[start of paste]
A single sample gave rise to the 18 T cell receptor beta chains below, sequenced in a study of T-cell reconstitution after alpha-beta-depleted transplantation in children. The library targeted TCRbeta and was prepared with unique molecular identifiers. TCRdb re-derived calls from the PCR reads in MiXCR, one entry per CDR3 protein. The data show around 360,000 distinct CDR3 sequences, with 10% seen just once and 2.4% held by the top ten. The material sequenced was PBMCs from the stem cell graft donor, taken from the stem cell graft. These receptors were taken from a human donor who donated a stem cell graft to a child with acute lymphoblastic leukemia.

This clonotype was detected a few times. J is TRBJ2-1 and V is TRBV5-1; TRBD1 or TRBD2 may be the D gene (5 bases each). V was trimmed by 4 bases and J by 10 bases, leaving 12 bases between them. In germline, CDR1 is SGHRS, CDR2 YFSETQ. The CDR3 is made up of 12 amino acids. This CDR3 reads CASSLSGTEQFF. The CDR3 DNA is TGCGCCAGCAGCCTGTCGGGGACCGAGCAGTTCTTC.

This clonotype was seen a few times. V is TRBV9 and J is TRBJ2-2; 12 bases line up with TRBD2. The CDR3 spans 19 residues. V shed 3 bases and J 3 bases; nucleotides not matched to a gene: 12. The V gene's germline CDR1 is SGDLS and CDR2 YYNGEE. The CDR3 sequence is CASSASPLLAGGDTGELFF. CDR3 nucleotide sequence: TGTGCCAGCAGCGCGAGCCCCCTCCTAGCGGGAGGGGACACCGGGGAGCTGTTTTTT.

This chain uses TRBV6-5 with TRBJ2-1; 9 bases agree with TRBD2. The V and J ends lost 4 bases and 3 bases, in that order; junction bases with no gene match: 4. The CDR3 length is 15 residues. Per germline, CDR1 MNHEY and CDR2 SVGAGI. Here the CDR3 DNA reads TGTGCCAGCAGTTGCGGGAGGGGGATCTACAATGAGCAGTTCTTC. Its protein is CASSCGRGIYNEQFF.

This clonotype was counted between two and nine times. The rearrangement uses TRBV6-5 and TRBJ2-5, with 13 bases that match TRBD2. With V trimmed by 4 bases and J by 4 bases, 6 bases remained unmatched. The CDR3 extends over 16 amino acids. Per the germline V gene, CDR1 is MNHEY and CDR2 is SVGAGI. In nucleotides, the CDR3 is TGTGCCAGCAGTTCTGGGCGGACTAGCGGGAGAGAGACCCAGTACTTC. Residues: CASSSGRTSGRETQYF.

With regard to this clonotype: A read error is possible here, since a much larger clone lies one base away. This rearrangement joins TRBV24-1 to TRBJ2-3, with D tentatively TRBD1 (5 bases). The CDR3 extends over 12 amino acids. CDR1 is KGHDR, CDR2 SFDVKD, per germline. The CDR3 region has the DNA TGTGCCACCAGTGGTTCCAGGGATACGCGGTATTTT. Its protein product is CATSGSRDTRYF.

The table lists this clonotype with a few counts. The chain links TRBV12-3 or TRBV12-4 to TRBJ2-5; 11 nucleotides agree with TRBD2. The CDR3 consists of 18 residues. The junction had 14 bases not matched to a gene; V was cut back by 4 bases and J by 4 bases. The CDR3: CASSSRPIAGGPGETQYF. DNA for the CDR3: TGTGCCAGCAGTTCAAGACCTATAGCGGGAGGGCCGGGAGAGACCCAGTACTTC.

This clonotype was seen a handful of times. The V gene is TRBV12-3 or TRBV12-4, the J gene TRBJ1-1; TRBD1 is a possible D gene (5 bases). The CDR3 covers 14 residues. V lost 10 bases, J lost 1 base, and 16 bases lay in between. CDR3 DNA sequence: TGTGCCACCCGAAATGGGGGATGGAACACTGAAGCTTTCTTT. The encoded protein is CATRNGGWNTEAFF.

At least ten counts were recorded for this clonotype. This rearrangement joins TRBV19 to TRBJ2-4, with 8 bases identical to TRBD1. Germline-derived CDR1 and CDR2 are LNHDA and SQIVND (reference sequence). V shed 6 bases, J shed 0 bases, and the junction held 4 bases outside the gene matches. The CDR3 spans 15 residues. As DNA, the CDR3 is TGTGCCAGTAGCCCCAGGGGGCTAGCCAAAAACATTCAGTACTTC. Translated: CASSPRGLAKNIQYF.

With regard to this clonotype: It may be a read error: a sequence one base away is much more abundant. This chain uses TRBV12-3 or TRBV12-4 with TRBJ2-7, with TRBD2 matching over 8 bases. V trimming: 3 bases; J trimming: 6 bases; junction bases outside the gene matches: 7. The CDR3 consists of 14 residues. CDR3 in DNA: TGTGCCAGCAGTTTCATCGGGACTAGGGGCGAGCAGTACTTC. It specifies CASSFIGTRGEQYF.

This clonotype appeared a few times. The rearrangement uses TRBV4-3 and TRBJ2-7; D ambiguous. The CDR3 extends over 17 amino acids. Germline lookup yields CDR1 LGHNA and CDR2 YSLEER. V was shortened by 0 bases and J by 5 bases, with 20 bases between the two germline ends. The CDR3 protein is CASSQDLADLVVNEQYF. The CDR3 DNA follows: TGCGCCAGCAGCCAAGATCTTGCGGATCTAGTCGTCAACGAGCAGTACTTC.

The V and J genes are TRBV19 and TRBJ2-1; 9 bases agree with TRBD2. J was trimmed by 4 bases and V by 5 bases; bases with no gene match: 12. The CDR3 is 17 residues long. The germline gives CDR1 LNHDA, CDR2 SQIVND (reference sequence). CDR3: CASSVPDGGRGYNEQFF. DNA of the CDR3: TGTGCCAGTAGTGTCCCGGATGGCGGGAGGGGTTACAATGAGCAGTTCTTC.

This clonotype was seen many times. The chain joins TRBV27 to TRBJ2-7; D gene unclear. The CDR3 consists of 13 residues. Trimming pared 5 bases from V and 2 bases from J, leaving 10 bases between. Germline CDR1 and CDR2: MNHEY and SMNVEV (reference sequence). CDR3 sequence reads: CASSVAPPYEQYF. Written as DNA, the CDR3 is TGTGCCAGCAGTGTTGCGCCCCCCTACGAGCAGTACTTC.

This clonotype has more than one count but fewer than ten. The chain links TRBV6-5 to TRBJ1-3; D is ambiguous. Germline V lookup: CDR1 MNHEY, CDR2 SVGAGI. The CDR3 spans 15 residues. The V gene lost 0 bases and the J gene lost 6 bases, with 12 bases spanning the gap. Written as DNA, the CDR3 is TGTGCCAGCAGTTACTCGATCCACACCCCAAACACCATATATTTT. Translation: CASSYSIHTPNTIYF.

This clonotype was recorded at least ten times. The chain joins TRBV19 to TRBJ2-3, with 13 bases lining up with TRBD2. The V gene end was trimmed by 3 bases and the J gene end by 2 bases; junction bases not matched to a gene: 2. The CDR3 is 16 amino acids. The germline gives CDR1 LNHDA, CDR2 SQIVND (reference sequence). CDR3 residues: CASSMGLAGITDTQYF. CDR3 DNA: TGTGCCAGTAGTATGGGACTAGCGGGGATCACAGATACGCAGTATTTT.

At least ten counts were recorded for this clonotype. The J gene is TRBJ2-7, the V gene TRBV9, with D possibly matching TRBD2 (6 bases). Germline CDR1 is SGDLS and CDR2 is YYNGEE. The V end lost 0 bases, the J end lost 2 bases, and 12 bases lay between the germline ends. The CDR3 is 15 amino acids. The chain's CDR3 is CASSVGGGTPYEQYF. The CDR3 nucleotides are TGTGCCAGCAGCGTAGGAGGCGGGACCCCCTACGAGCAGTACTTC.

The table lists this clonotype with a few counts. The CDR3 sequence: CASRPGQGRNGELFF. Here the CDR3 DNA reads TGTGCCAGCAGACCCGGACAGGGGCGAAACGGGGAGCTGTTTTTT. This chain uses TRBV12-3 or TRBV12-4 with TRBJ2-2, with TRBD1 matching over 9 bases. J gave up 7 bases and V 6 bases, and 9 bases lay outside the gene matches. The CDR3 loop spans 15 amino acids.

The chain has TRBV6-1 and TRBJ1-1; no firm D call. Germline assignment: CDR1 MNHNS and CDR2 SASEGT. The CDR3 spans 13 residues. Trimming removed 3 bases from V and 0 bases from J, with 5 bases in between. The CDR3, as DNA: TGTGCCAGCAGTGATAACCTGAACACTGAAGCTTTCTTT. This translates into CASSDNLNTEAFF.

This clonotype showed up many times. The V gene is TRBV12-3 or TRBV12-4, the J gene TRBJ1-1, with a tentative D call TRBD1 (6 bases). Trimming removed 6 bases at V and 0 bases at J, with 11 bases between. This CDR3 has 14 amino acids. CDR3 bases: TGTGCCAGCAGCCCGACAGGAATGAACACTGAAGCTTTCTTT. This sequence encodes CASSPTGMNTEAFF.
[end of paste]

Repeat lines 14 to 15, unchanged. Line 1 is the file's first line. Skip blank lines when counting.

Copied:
This clonotype has more than one count but fewer than ten. The chain links TRBV6-5 to TRBJ1-3; D is ambiguous. Germline V lookup: CDR1 MNHEY, CDR2 SVGAGI. The CDR3 spans 15 residues. The V gene lost 0 bases and the J gene lost 6 bases, with 12 bases spanning the gap. Written as DNA, the CDR3 is TGTGCCAGCAGTTACTCGATCCACACCCCAAACACCATATATTTT. Translation: CASSYSIHTPNTIYF.

This clonotype was recorded at least ten times. The chain joins TRBV19 to TRBJ2-3, with 13 bases lining up with TRBD2. The V gene end was trimmed by 3 bases and the J gene end by 2 bases; junction bases not matched to a gene: 2. The CDR3 is 16 amino acids. The germline gives CDR1 LNHDA, CDR2 SQIVND (reference sequence). CDR3 residues: CASSMGLAGITDTQYF. CDR3 DNA: TGTGCCAGTAGTATGGGACTAGCGGGGATCACAGATACGCAGTATTTT.